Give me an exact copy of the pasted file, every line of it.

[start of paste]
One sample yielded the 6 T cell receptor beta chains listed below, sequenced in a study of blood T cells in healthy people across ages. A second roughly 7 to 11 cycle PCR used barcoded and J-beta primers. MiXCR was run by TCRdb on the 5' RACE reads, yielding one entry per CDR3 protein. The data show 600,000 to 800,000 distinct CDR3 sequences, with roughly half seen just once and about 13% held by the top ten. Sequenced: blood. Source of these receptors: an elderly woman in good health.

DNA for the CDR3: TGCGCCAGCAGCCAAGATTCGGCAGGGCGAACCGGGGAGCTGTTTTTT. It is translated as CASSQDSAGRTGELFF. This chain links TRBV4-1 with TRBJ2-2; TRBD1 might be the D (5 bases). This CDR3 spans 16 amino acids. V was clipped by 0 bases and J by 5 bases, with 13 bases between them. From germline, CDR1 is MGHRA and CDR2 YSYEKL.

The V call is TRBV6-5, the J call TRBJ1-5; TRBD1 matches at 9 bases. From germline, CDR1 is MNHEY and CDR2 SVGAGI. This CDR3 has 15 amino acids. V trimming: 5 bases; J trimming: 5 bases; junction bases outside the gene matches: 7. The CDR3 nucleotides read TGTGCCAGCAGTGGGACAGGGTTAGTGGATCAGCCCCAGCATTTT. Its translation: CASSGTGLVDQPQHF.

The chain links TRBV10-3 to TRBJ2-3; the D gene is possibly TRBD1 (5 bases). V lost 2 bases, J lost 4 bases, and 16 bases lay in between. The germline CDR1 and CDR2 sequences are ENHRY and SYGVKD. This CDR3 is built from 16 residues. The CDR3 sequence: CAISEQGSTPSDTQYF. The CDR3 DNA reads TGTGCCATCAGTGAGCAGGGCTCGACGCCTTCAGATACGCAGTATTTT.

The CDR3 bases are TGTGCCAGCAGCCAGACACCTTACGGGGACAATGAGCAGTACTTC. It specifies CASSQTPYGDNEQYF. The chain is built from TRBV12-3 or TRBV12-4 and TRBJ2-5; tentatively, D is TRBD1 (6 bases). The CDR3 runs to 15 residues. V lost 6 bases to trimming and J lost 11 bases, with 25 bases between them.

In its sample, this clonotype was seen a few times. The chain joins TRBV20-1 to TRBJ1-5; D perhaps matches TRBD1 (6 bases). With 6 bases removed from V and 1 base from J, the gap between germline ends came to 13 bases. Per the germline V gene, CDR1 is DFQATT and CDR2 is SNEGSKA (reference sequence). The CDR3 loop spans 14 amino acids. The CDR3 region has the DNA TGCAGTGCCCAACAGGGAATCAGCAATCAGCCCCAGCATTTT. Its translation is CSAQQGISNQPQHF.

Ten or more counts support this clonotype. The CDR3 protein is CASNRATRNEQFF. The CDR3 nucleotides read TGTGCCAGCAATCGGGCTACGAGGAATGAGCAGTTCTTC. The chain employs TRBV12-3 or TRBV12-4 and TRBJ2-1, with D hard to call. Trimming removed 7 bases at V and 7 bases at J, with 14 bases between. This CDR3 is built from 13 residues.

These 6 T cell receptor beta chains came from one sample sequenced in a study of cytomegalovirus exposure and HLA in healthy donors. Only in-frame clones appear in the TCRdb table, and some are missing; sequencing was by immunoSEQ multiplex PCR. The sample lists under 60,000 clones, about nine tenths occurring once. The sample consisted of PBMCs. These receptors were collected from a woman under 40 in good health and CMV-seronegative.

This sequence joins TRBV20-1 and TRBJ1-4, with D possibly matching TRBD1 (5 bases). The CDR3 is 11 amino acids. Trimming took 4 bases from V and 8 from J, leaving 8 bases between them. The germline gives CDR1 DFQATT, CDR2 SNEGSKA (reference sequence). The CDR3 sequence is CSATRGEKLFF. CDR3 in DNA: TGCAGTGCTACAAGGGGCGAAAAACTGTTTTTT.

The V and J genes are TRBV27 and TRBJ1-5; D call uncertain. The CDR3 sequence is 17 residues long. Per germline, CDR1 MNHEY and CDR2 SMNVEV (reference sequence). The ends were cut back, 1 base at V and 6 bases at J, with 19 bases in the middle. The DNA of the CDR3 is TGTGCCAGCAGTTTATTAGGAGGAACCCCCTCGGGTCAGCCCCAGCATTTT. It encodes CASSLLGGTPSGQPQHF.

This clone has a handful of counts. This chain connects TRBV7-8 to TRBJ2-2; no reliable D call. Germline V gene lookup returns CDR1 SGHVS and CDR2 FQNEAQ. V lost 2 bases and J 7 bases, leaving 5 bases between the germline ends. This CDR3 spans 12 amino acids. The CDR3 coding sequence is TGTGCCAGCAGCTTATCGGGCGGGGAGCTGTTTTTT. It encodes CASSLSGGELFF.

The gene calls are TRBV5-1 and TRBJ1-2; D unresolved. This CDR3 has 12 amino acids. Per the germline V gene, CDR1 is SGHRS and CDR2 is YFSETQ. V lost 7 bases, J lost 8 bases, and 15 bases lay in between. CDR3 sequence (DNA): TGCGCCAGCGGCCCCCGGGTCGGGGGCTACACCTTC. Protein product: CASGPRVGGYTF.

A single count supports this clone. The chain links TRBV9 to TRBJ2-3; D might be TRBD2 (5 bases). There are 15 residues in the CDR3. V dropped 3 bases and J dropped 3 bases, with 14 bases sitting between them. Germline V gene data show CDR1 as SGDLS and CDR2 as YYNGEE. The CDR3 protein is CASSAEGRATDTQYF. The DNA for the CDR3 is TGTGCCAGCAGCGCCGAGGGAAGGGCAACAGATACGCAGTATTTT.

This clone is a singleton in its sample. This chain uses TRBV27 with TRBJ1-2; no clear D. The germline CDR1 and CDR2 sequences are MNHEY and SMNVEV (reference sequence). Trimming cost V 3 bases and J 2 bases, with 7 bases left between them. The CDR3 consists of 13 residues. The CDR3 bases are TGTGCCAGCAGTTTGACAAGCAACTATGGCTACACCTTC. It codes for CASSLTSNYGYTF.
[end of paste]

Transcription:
One sample yielded the 6 T cell receptor beta chains listed below, sequenced in a study of blood T cells in healthy people across ages. A second roughly 7 to 11 cycle PCR used barcoded and J-beta primers. MiXCR was run by TCRdb on the 5' RACE reads, yielding one entry per CDR3 protein. The data show 600,000 to 800,000 distinct CDR3 sequences, with roughly half seen just once and about 13% held by the top ten. Sequenced: blood. Source of these receptors: an elderly woman in good health.

DNA for the CDR3: TGCGCCAGCAGCCAAGATTCGGCAGGGCGAACCGGGGAGCTGTTTTTT. It is translated as CASSQDSAGRTGELFF. This chain links TRBV4-1 with TRBJ2-2; TRBD1 might be the D (5 bases). This CDR3 spans 16 amino acids. V was clipped by 0 bases and J by 5 bases, with 13 bases between them. From germline, CDR1 is MGHRA and CDR2 YSYEKL.

The V call is TRBV6-5, the J call TRBJ1-5; TRBD1 matches at 9 bases. From germline, CDR1 is MNHEY and CDR2 SVGAGI. This CDR3 has 15 amino acids. V trimming: 5 bases; J trimming: 5 bases; junction bases outside the gene matches: 7. The CDR3 nucleotides read TGTGCCAGCAGTGGGACAGGGTTAGTGGATCAGCCCCAGCATTTT. Its translation: CASSGTGLVDQPQHF.

The chain links TRBV10-3 to TRBJ2-3; the D gene is possibly TRBD1 (5 bases). V lost 2 bases, J lost 4 bases, and 16 bases lay in between. The germline CDR1 and CDR2 sequences are ENHRY and SYGVKD. This CDR3 is built from 16 residues. The CDR3 sequence: CAISEQGSTPSDTQYF. The CDR3 DNA reads TGTGCCATCAGTGAGCAGGGCTCGACGCCTTCAGATACGCAGTATTTT.

The CDR3 bases are TGTGCCAGCAGCCAGACACCTTACGGGGACAATGAGCAGTACTTC. It specifies CASSQTPYGDNEQYF. The chain is built from TRBV12-3 or TRBV12-4 and TRBJ2-5; tentatively, D is TRBD1 (6 bases). The CDR3 runs to 15 residues. V lost 6 bases to trimming and J lost 11 bases, with 25 bases between them.

In its sample, this clonotype was seen a few times. The chain joins TRBV20-1 to TRBJ1-5; D perhaps matches TRBD1 (6 bases). With 6 bases removed from V and 1 base from J, the gap between germline ends came to 13 bases. Per the germline V gene, CDR1 is DFQATT and CDR2 is SNEGSKA (reference sequence). The CDR3 loop spans 14 amino acids. The CDR3 region has the DNA TGCAGTGCCCAACAGGGAATCAGCAATCAGCCCCAGCATTTT. Its translation is CSAQQGISNQPQHF.

Ten or more counts support this clonotype. The CDR3 protein is CASNRATRNEQFF. The CDR3 nucleotides read TGTGCCAGCAATCGGGCTACGAGGAATGAGCAGTTCTTC. The chain employs TRBV12-3 or TRBV12-4 and TRBJ2-1, with D hard to call. Trimming removed 7 bases at V and 7 bases at J, with 14 bases between. This CDR3 is built from 13 residues.

These 6 T cell receptor beta chains came from one sample sequenced in a study of cytomegalovirus exposure and HLA in healthy donors. Only in-frame clones appear in the TCRdb table, and some are missing; sequencing was by immunoSEQ multiplex PCR. The sample lists under 60,000 clones, about nine tenths occurring once. The sample consisted of PBMCs. These receptors were collected from a woman under 40 in good health and CMV-seronegative.

This sequence joins TRBV20-1 and TRBJ1-4, with D possibly matching TRBD1 (5 bases). The CDR3 is 11 amino acids. Trimming took 4 bases from V and 8 from J, leaving 8 bases between them. The germline gives CDR1 DFQATT, CDR2 SNEGSKA (reference sequence). The CDR3 sequence is CSATRGEKLFF. CDR3 in DNA: TGCAGTGCTACAAGGGGCGAAAAACTGTTTTTT.

The V and J genes are TRBV27 and TRBJ1-5; D call uncertain. The CDR3 sequence is 17 residues long. Per germline, CDR1 MNHEY and CDR2 SMNVEV (reference sequence). The ends were cut back, 1 base at V and 6 bases at J, with 19 bases in the middle. The DNA of the CDR3 is TGTGCCAGCAGTTTATTAGGAGGAACCCCCTCGGGTCAGCCCCAGCATTTT. It encodes CASSLLGGTPSGQPQHF.

This clone has a handful of counts. This chain connects TRBV7-8 to TRBJ2-2; no reliable D call. Germline V gene lookup returns CDR1 SGHVS and CDR2 FQNEAQ. V lost 2 bases and J 7 bases, leaving 5 bases between the germline ends. This CDR3 spans 12 amino acids. The CDR3 coding sequence is TGTGCCAGCAGCTTATCGGGCGGGGAGCTGTTTTTT. It encodes CASSLSGGELFF.

The gene calls are TRBV5-1 and TRBJ1-2; D unresolved. This CDR3 has 12 amino acids. Per the germline V gene, CDR1 is SGHRS and CDR2 is YFSETQ. V lost 7 bases, J lost 8 bases, and 15 bases lay in between. CDR3 sequence (DNA): TGCGCCAGCGGCCCCCGGGTCGGGGGCTACACCTTC. Protein product: CASGPRVGGYTF.

A single count supports this clone. The chain links TRBV9 to TRBJ2-3; D might be TRBD2 (5 bases). There are 15 residues in the CDR3. V dropped 3 bases and J dropped 3 bases, with 14 bases sitting between them. Germline V gene data show CDR1 as SGDLS and CDR2 as YYNGEE. The CDR3 protein is CASSAEGRATDTQYF. The DNA for the CDR3 is TGTGCCAGCAGCGCCGAGGGAAGGGCAACAGATACGCAGTATTTT.

This clone is a singleton in its sample. This chain uses TRBV27 with TRBJ1-2; no clear D. The germline CDR1 and CDR2 sequences are MNHEY and SMNVEV (reference sequence). Trimming cost V 3 bases and J 2 bases, with 7 bases left between them. The CDR3 consists of 13 residues. The CDR3 bases are TGTGCCAGCAGTTTGACAAGCAACTATGGCTACACCTTC. It codes for CASSLTSNYGYTF.